Discover why men cheat... especially at Monopoly!


Friday 8th June 2012

Despite the best efforts of the weather to spoil it for us, I am glad to report that the family Collins spent a very relaxed and enjoyable Bank Holiday.

Seeing HM the Queen surrounded by her nearest and dearest set the scene for us at home too.

Mind you I don’t suppose the Royal household were engaged in mammoth games of Monopoly like we were though!

A rainy holiday weekend seems the ideal time to get the board out and crank up my trusty dice action.

Some things are set in stone in our house: Lara is always the banker so that I can’t cheat...and I always get to be the cannon.

The great challenge is deciding on a strategy for the game; for us lot there are three basic approaches:

1) ‘The buy what you land on’, especially if it upsets someone else’s chance of getting a set.

2) ‘The save up and only buy in the expensive street’ (greens & dark blues).

3) ‘The stations and utilities safe haven approach’ – this odd one is much favoured by the females in our family for some strange reason.

As the kids have got older we get the chance to play the game out to full conclusion i.e. when there is only one person with any money left.

This weekend the overall victor was my fifteen year old son, who is fast developing into a potential candidate for Lord Alan Sugar’s TV programme.

He sat with a smug grin on his face as he paid the mortgages on my property and cleaned me out after my final visit to his Park Lane HQ loaded with hotels...

...I’ve never been a good loser!

The competitive streak

If I can do anything to give me a slightly better than average chance, I’ll do it.

Well you have to don’t you?

Unfortunately, my ham fisted attempt to change a hundred pound note for two five hundred pound ones doesn’t get past the kids any more – that’s why Lara takes control of the bank.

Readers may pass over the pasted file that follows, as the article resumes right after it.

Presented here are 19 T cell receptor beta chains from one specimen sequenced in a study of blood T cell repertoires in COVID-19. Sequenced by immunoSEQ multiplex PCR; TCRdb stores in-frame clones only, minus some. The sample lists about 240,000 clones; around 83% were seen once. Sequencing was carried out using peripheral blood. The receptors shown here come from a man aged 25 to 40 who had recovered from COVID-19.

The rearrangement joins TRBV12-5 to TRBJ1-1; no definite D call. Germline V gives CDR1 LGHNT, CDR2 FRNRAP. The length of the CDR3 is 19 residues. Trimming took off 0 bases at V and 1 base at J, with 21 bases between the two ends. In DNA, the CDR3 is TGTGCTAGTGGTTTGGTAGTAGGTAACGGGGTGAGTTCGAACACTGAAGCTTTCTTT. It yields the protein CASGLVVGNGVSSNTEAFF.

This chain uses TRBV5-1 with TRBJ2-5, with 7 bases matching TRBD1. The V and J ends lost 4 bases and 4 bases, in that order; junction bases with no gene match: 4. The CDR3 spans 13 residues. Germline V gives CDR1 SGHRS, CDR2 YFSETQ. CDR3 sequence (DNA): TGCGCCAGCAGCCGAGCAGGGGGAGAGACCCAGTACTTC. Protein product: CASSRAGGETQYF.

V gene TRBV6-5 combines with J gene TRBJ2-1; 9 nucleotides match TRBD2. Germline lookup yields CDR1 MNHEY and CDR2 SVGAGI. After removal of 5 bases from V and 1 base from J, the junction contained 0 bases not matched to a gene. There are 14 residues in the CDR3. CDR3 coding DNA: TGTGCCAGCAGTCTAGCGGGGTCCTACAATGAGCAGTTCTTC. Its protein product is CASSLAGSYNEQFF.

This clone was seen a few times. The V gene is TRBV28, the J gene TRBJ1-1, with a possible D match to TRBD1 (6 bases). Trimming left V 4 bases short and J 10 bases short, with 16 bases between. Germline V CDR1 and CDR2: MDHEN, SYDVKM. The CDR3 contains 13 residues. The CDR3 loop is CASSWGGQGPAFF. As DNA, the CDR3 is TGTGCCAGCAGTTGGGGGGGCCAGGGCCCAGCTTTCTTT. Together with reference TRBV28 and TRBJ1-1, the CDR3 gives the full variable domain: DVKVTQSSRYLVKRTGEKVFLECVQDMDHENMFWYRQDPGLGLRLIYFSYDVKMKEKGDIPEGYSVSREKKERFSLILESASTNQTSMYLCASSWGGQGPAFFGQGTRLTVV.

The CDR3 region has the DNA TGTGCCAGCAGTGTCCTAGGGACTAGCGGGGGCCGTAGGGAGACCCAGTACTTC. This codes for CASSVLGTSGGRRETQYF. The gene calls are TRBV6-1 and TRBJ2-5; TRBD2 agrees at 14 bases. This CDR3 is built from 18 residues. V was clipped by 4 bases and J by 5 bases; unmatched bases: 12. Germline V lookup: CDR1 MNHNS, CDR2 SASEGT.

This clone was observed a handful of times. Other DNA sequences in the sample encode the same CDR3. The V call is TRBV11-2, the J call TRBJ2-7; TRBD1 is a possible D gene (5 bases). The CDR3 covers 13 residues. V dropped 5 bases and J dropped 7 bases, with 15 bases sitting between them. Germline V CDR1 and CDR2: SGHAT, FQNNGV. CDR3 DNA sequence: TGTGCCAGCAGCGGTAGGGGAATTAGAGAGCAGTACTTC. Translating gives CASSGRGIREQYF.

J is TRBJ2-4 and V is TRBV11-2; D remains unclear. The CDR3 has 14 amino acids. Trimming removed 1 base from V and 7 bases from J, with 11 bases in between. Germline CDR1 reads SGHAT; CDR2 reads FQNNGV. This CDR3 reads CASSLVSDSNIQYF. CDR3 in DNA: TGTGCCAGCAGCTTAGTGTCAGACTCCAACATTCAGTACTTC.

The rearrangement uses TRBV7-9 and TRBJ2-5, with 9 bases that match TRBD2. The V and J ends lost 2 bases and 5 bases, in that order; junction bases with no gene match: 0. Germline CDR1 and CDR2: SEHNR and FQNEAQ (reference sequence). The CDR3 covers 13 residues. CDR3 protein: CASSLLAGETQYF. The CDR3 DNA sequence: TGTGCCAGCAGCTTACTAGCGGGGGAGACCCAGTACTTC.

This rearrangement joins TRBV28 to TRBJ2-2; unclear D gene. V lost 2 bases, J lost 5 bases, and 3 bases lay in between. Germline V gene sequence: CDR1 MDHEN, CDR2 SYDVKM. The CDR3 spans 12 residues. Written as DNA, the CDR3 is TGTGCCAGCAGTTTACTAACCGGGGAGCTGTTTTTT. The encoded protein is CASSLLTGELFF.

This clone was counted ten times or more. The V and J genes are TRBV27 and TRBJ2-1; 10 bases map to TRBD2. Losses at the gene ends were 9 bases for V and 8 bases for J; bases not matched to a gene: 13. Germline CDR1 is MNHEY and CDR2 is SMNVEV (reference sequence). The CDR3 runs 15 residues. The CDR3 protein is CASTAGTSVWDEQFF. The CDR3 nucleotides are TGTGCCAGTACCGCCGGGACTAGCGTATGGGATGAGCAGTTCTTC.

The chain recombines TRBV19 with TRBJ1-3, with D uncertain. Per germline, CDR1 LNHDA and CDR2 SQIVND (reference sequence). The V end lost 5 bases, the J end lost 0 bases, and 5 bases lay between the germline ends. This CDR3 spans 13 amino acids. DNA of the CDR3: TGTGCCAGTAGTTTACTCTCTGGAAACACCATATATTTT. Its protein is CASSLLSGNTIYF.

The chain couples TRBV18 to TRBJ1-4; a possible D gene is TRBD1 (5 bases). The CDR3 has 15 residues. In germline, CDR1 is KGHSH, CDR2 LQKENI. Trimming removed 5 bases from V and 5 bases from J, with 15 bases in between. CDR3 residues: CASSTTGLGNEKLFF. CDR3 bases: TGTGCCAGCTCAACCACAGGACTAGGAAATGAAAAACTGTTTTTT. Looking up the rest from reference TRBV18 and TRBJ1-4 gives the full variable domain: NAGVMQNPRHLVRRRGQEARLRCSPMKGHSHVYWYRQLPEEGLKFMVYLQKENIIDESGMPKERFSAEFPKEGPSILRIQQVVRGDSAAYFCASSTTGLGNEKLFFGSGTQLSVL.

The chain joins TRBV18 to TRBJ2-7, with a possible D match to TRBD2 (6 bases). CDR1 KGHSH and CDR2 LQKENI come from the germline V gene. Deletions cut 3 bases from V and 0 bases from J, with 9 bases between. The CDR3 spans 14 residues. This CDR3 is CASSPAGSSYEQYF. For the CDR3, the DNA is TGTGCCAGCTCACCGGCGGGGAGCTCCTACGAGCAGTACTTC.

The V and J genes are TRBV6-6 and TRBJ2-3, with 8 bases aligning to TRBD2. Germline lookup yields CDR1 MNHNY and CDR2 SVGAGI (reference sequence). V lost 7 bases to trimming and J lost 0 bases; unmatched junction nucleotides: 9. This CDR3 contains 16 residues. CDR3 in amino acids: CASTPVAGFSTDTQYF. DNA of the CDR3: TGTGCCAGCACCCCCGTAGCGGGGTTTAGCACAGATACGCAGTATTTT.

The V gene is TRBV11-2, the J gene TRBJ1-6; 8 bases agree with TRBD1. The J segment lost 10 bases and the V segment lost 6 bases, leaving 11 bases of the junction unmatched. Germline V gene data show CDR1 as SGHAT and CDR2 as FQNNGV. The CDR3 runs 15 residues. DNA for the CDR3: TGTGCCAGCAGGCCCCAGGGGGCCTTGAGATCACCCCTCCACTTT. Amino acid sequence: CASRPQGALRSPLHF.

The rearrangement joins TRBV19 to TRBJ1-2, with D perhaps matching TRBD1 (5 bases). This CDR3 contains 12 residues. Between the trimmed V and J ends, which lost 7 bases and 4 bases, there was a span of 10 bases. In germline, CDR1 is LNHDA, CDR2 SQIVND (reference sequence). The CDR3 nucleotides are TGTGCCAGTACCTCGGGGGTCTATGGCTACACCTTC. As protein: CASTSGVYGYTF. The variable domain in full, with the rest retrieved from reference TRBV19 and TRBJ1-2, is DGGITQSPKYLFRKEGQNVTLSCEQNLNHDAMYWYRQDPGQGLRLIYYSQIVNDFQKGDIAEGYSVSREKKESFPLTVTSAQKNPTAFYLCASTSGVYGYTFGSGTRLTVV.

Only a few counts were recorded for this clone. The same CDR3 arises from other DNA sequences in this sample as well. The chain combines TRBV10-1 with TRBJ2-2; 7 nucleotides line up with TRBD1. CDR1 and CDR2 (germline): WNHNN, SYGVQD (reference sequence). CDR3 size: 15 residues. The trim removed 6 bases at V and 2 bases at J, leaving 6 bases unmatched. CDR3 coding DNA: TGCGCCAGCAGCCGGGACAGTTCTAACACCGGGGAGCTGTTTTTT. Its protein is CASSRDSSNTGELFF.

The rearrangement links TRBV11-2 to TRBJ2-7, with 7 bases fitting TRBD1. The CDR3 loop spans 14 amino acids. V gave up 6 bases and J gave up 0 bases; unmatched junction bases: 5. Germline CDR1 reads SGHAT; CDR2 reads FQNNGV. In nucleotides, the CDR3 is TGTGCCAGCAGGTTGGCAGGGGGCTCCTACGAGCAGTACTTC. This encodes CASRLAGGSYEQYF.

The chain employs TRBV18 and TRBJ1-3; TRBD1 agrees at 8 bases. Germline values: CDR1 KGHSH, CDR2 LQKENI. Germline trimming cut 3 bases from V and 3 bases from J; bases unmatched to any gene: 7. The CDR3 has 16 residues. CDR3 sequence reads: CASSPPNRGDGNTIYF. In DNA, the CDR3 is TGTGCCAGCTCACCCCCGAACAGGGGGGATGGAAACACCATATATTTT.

Mind you it doesn’t stop me from trying to get away with a few little cheats as the game progresses, more for the joy in the howls of outrage they provoke rather than any benefit I get.

I was laughing about this with some of the Good Life folk when I called into the office this week.

Generally I was given a hard time for teasing the kids, but most agreed that they are also guilty of the same practice.

It really seems like a Dad thing!

The competition bug is a female thing... or is it?

Mums it would appear are much more serious about games and the need for rules.

Perhaps this is why there are more women playing competitions in the UK than there are men.

Just from a straw poll amongst Lara’s friend I discovered that they are really into their comping and that there is big money to be made in the national competitions out there each week.

It fascinates me that there are so many opportunities out there to win prizes really simply.

The problem seems to be to locate them.

They are hidden in newspapers, magazines, in store, on TV, on radio and of course online.

Keeping track of them is a daunting task for the serious ‘comper’, but there are ways to get a helping hand it seems.

My publishers have just opened a special service for those who like a competition, but for a limited time only – and this was causing a real buzz in the office.

The sign-ups were passing through very quickly, with about three women for every man surprise there then!

So, if you want to get your hands on the premium competition service lads and ladies you need to act quickly!

Do you want the chance to better your odds at winning some of the thirteen million pounds given away every year in the UK?

It’s not for everyone for sure, but in the spirit of passing on good news and a chance to increase the odds of winning I felt it appropriate to let you know.

Is competition a good or bad thing?

I actually think that the act of competing is a good thing.

It stimulates our bodies to produce endorphins which sharpen our senses and quicken our actions; it develops the power of our brains through a process called plasticity and it provides us with a sense of achievement.

None of these are bad things at any age, but they are really important as we get older.

Much has been written about the need to improve our cognitive function in order to avoid dementia and Alzheimers.

But on Radio Five Live on Wednesday morning I was intrigued to hear an interview with a woman called Barbara Arrowsmith-Young who was describing how she changed her brain through training.

As a child she developed what we now call ‘learning difficulties’ but no-one knew how to help her.

So, she set about making challenges for herself, forcing her mind to create new connections and re-route decision making.

Not only did this help her overcome her own troubles, but she now teaches others.

Simple competitions and tests form the basis of her approach of reprogramming the neural circuitry of the brain.

It is further evidence that our minds are capable of change, and that stimulation is needed to help prevent cognitive failure.

So, at the very least get the Monopoly board out and challenge the family.

Just remember to spice your game up with a cheat or two as well – it keeps everyone else on their toes too!

Yours, as always










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